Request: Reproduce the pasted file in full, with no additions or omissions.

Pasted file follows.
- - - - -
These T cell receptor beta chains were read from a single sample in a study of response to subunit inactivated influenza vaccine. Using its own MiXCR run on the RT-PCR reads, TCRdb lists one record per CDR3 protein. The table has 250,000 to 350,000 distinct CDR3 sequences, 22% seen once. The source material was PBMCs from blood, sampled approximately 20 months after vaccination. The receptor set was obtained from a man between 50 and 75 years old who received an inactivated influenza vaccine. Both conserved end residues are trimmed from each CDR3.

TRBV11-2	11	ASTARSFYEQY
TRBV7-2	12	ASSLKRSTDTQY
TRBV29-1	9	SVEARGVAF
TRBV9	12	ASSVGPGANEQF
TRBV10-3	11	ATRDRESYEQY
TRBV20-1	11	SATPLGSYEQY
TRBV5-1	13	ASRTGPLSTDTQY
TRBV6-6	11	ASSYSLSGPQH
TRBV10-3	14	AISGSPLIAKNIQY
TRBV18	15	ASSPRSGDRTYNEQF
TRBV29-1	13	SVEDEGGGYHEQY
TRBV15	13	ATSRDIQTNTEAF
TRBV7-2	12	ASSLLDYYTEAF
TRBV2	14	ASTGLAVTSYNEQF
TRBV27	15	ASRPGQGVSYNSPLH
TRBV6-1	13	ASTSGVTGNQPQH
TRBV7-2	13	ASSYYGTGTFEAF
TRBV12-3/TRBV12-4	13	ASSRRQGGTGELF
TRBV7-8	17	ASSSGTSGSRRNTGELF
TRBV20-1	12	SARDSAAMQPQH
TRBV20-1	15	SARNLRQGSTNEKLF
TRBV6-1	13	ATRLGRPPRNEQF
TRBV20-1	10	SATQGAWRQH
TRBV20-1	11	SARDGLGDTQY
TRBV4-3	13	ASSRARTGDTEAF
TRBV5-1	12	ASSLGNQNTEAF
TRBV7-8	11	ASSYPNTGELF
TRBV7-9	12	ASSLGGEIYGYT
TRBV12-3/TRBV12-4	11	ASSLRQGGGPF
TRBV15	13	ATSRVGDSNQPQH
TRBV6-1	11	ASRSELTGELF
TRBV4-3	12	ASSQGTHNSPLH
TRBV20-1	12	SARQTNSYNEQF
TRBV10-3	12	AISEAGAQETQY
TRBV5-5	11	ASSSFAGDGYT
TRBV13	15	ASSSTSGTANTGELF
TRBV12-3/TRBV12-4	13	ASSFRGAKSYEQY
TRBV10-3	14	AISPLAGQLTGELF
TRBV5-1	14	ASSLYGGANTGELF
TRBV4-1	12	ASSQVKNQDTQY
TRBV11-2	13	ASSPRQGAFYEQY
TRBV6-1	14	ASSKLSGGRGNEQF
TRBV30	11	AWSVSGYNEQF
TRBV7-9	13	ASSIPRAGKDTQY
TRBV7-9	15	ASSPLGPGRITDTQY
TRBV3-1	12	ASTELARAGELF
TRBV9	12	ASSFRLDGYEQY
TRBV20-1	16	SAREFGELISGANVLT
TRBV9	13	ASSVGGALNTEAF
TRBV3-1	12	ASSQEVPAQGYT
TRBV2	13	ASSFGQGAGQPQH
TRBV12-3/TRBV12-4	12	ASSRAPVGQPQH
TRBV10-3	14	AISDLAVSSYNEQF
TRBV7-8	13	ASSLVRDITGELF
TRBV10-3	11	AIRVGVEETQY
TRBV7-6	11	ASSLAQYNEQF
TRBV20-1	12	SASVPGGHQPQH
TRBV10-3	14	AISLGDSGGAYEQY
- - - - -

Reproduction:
These T cell receptor beta chains were read from a single sample in a study of response to subunit inactivated influenza vaccine. Using its own MiXCR run on the RT-PCR reads, TCRdb lists one record per CDR3 protein. The table has 250,000 to 350,000 distinct CDR3 sequences, 22% seen once. The source material was PBMCs from blood, sampled approximately 20 months after vaccination. The receptor set was obtained from a man between 50 and 75 years old who received an inactivated influenza vaccine. Both conserved end residues are trimmed from each CDR3.

TRBV11-2	11	ASTARSFYEQY
TRBV7-2	12	ASSLKRSTDTQY
TRBV29-1	9	SVEARGVAF
TRBV9	12	ASSVGPGANEQF
TRBV10-3	11	ATRDRESYEQY
TRBV20-1	11	SATPLGSYEQY
TRBV5-1	13	ASRTGPLSTDTQY
TRBV6-6	11	ASSYSLSGPQH
TRBV10-3	14	AISGSPLIAKNIQY
TRBV18	15	ASSPRSGDRTYNEQF
TRBV29-1	13	SVEDEGGGYHEQY
TRBV15	13	ATSRDIQTNTEAF
TRBV7-2	12	ASSLLDYYTEAF
TRBV2	14	ASTGLAVTSYNEQF
TRBV27	15	ASRPGQGVSYNSPLH
TRBV6-1	13	ASTSGVTGNQPQH
TRBV7-2	13	ASSYYGTGTFEAF
TRBV12-3/TRBV12-4	13	ASSRRQGGTGELF
TRBV7-8	17	ASSSGTSGSRRNTGELF
TRBV20-1	12	SARDSAAMQPQH
TRBV20-1	15	SARNLRQGSTNEKLF
TRBV6-1	13	ATRLGRPPRNEQF
TRBV20-1	10	SATQGAWRQH
TRBV20-1	11	SARDGLGDTQY
TRBV4-3	13	ASSRARTGDTEAF
TRBV5-1	12	ASSLGNQNTEAF
TRBV7-8	11	ASSYPNTGELF
TRBV7-9	12	ASSLGGEIYGYT
TRBV12-3/TRBV12-4	11	ASSLRQGGGPF
TRBV15	13	ATSRVGDSNQPQH
TRBV6-1	11	ASRSELTGELF
TRBV4-3	12	ASSQGTHNSPLH
TRBV20-1	12	SARQTNSYNEQF
TRBV10-3	12	AISEAGAQETQY
TRBV5-5	11	ASSSFAGDGYT
TRBV13	15	ASSSTSGTANTGELF
TRBV12-3/TRBV12-4	13	ASSFRGAKSYEQY
TRBV10-3	14	AISPLAGQLTGELF
TRBV5-1	14	ASSLYGGANTGELF
TRBV4-1	12	ASSQVKNQDTQY
TRBV11-2	13	ASSPRQGAFYEQY
TRBV6-1	14	ASSKLSGGRGNEQF
TRBV30	11	AWSVSGYNEQF
TRBV7-9	13	ASSIPRAGKDTQY
TRBV7-9	15	ASSPLGPGRITDTQY
TRBV3-1	12	ASTELARAGELF
TRBV9	12	ASSFRLDGYEQY
TRBV20-1	16	SAREFGELISGANVLT
TRBV9	13	ASSVGGALNTEAF
TRBV3-1	12	ASSQEVPAQGYT
TRBV2	13	ASSFGQGAGQPQH
TRBV12-3/TRBV12-4	12	ASSRAPVGQPQH
TRBV10-3	14	AISDLAVSSYNEQF
TRBV7-8	13	ASSLVRDITGELF
TRBV10-3	11	AIRVGVEETQY
TRBV7-6	11	ASSLAQYNEQF
TRBV20-1	12	SASVPGGHQPQH
TRBV10-3	14	AISLGDSGGAYEQY